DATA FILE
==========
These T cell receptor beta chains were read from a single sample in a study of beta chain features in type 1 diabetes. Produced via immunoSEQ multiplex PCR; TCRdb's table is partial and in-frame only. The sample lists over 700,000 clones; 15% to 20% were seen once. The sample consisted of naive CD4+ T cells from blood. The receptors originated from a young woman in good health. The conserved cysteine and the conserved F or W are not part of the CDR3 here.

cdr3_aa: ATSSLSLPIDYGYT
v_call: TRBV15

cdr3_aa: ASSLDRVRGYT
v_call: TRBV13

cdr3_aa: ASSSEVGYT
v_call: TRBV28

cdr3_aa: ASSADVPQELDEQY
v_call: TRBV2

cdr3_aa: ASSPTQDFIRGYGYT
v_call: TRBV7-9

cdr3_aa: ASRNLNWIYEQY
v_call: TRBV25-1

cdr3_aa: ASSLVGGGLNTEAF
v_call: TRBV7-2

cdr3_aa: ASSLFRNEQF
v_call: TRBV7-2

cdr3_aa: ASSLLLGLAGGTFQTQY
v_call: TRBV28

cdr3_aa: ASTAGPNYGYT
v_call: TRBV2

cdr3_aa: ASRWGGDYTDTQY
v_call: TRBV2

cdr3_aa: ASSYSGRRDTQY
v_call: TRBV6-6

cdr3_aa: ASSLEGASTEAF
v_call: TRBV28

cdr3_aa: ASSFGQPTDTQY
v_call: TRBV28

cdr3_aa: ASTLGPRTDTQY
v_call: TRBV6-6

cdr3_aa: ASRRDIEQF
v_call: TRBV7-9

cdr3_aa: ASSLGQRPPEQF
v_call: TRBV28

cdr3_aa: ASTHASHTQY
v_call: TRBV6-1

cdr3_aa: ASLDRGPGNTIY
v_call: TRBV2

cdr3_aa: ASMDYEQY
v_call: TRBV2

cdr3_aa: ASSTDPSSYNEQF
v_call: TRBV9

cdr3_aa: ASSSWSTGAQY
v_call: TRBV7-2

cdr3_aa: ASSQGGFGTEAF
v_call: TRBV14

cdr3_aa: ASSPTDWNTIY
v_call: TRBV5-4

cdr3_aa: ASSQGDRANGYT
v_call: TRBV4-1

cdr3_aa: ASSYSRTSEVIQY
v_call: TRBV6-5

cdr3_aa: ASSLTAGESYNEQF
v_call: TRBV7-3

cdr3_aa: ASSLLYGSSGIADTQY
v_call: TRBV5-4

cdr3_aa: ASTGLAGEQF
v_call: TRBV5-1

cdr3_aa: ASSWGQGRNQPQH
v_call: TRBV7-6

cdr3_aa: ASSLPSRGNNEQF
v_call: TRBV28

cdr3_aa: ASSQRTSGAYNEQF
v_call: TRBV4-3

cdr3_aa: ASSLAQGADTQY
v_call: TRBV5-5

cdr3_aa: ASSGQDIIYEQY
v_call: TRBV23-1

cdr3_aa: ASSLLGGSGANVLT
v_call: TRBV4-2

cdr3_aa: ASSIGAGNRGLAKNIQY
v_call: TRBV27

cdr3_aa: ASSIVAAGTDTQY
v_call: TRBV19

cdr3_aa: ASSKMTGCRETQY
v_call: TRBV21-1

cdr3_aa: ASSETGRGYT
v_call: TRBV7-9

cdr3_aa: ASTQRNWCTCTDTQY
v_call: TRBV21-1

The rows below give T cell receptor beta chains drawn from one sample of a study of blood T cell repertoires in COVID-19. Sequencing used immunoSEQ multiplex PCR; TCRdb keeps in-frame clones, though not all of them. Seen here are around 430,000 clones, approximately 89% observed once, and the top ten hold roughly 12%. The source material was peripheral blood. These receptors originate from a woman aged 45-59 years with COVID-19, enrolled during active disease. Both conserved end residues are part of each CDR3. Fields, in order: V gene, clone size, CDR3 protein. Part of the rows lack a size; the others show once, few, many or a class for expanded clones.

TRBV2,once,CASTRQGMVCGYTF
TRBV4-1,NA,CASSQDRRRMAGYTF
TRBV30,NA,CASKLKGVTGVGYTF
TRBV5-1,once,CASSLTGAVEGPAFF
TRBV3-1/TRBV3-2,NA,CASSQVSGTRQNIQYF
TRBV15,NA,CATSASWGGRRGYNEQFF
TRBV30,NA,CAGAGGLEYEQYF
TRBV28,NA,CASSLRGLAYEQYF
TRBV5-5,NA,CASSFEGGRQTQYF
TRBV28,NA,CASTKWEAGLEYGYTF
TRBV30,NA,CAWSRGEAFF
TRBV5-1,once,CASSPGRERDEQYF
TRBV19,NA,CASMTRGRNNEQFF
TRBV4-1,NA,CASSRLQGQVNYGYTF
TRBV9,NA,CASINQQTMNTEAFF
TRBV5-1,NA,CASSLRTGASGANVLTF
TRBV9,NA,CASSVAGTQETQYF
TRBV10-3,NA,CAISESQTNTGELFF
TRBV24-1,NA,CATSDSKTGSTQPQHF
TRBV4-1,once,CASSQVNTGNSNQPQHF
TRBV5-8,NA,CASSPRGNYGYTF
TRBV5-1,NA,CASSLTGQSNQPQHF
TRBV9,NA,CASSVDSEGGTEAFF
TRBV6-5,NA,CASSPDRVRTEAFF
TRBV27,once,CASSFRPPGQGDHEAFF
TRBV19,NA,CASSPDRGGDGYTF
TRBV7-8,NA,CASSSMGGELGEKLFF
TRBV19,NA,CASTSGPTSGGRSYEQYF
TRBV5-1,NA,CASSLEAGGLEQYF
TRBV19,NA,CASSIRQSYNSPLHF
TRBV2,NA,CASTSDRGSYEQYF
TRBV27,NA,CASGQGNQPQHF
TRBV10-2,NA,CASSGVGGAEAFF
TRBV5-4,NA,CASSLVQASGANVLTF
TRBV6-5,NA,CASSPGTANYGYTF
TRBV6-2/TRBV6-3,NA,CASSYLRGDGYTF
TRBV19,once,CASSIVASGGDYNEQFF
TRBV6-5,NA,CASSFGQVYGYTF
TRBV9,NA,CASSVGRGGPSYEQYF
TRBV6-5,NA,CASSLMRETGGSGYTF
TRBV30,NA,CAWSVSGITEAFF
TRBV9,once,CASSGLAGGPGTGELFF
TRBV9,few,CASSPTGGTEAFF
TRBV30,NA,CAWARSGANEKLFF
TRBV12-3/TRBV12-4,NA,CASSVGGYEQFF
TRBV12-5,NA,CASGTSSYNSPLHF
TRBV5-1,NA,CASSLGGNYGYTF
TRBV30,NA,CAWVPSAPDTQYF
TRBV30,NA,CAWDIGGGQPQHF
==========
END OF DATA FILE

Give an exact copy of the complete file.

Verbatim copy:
These T cell receptor beta chains were read from a single sample in a study of beta chain features in type 1 diabetes. Produced via immunoSEQ multiplex PCR; TCRdb's table is partial and in-frame only. The sample lists over 700,000 clones; 15% to 20% were seen once. The sample consisted of naive CD4+ T cells from blood. The receptors originated from a young woman in good health. The conserved cysteine and the conserved F or W are not part of the CDR3 here.

cdr3_aa: ATSSLSLPIDYGYT
v_call: TRBV15

cdr3_aa: ASSLDRVRGYT
v_call: TRBV13

cdr3_aa: ASSSEVGYT
v_call: TRBV28

cdr3_aa: ASSADVPQELDEQY
v_call: TRBV2

cdr3_aa: ASSPTQDFIRGYGYT
v_call: TRBV7-9

cdr3_aa: ASRNLNWIYEQY
v_call: TRBV25-1

cdr3_aa: ASSLVGGGLNTEAF
v_call: TRBV7-2

cdr3_aa: ASSLFRNEQF
v_call: TRBV7-2

cdr3_aa: ASSLLLGLAGGTFQTQY
v_call: TRBV28

cdr3_aa: ASTAGPNYGYT
v_call: TRBV2

cdr3_aa: ASRWGGDYTDTQY
v_call: TRBV2

cdr3_aa: ASSYSGRRDTQY
v_call: TRBV6-6

cdr3_aa: ASSLEGASTEAF
v_call: TRBV28

cdr3_aa: ASSFGQPTDTQY
v_call: TRBV28

cdr3_aa: ASTLGPRTDTQY
v_call: TRBV6-6

cdr3_aa: ASRRDIEQF
v_call: TRBV7-9

cdr3_aa: ASSLGQRPPEQF
v_call: TRBV28

cdr3_aa: ASTHASHTQY
v_call: TRBV6-1

cdr3_aa: ASLDRGPGNTIY
v_call: TRBV2

cdr3_aa: ASMDYEQY
v_call: TRBV2

cdr3_aa: ASSTDPSSYNEQF
v_call: TRBV9

cdr3_aa: ASSSWSTGAQY
v_call: TRBV7-2

cdr3_aa: ASSQGGFGTEAF
v_call: TRBV14

cdr3_aa: ASSPTDWNTIY
v_call: TRBV5-4

cdr3_aa: ASSQGDRANGYT
v_call: TRBV4-1

cdr3_aa: ASSYSRTSEVIQY
v_call: TRBV6-5

cdr3_aa: ASSLTAGESYNEQF
v_call: TRBV7-3

cdr3_aa: ASSLLYGSSGIADTQY
v_call: TRBV5-4

cdr3_aa: ASTGLAGEQF
v_call: TRBV5-1

cdr3_aa: ASSWGQGRNQPQH
v_call: TRBV7-6

cdr3_aa: ASSLPSRGNNEQF
v_call: TRBV28

cdr3_aa: ASSQRTSGAYNEQF
v_call: TRBV4-3

cdr3_aa: ASSLAQGADTQY
v_call: TRBV5-5

cdr3_aa: ASSGQDIIYEQY
v_call: TRBV23-1

cdr3_aa: ASSLLGGSGANVLT
v_call: TRBV4-2

cdr3_aa: ASSIGAGNRGLAKNIQY
v_call: TRBV27

cdr3_aa: ASSIVAAGTDTQY
v_call: TRBV19

cdr3_aa: ASSKMTGCRETQY
v_call: TRBV21-1

cdr3_aa: ASSETGRGYT
v_call: TRBV7-9

cdr3_aa: ASTQRNWCTCTDTQY
v_call: TRBV21-1

The rows below give T cell receptor beta chains drawn from one sample of a study of blood T cell repertoires in COVID-19. Sequencing used immunoSEQ multiplex PCR; TCRdb keeps in-frame clones, though not all of them. Seen here are around 430,000 clones, approximately 89% observed once, and the top ten hold roughly 12%. The source material was peripheral blood. These receptors originate from a woman aged 45-59 years with COVID-19, enrolled during active disease. Both conserved end residues are part of each CDR3. Fields, in order: V gene, clone size, CDR3 protein. Part of the rows lack a size; the others show once, few, many or a class for expanded clones.

TRBV2,once,CASTRQGMVCGYTF
TRBV4-1,NA,CASSQDRRRMAGYTF
TRBV30,NA,CASKLKGVTGVGYTF
TRBV5-1,once,CASSLTGAVEGPAFF
TRBV3-1/TRBV3-2,NA,CASSQVSGTRQNIQYF
TRBV15,NA,CATSASWGGRRGYNEQFF
TRBV30,NA,CAGAGGLEYEQYF
TRBV28,NA,CASSLRGLAYEQYF
TRBV5-5,NA,CASSFEGGRQTQYF
TRBV28,NA,CASTKWEAGLEYGYTF
TRBV30,NA,CAWSRGEAFF
TRBV5-1,once,CASSPGRERDEQYF
TRBV19,NA,CASMTRGRNNEQFF
TRBV4-1,NA,CASSRLQGQVNYGYTF
TRBV9,NA,CASINQQTMNTEAFF
TRBV5-1,NA,CASSLRTGASGANVLTF
TRBV9,NA,CASSVAGTQETQYF
TRBV10-3,NA,CAISESQTNTGELFF
TRBV24-1,NA,CATSDSKTGSTQPQHF
TRBV4-1,once,CASSQVNTGNSNQPQHF
TRBV5-8,NA,CASSPRGNYGYTF
TRBV5-1,NA,CASSLTGQSNQPQHF
TRBV9,NA,CASSVDSEGGTEAFF
TRBV6-5,NA,CASSPDRVRTEAFF
TRBV27,once,CASSFRPPGQGDHEAFF
TRBV19,NA,CASSPDRGGDGYTF
TRBV7-8,NA,CASSSMGGELGEKLFF
TRBV19,NA,CASTSGPTSGGRSYEQYF
TRBV5-1,NA,CASSLEAGGLEQYF
TRBV19,NA,CASSIRQSYNSPLHF
TRBV2,NA,CASTSDRGSYEQYF
TRBV27,NA,CASGQGNQPQHF
TRBV10-2,NA,CASSGVGGAEAFF
TRBV5-4,NA,CASSLVQASGANVLTF
TRBV6-5,NA,CASSPGTANYGYTF
TRBV6-2/TRBV6-3,NA,CASSYLRGDGYTF
TRBV19,once,CASSIVASGGDYNEQFF
TRBV6-5,NA,CASSFGQVYGYTF
TRBV9,NA,CASSVGRGGPSYEQYF
TRBV6-5,NA,CASSLMRETGGSGYTF
TRBV30,NA,CAWSVSGITEAFF
TRBV9,once,CASSGLAGGPGTGELFF
TRBV9,few,CASSPTGGTEAFF
TRBV30,NA,CAWARSGANEKLFF
TRBV12-3/TRBV12-4,NA,CASSVGGYEQFF
TRBV12-5,NA,CASGTSSYNSPLHF
TRBV5-1,NA,CASSLGGNYGYTF
TRBV30,NA,CAWVPSAPDTQYF
TRBV30,NA,CAWDIGGGQPQHF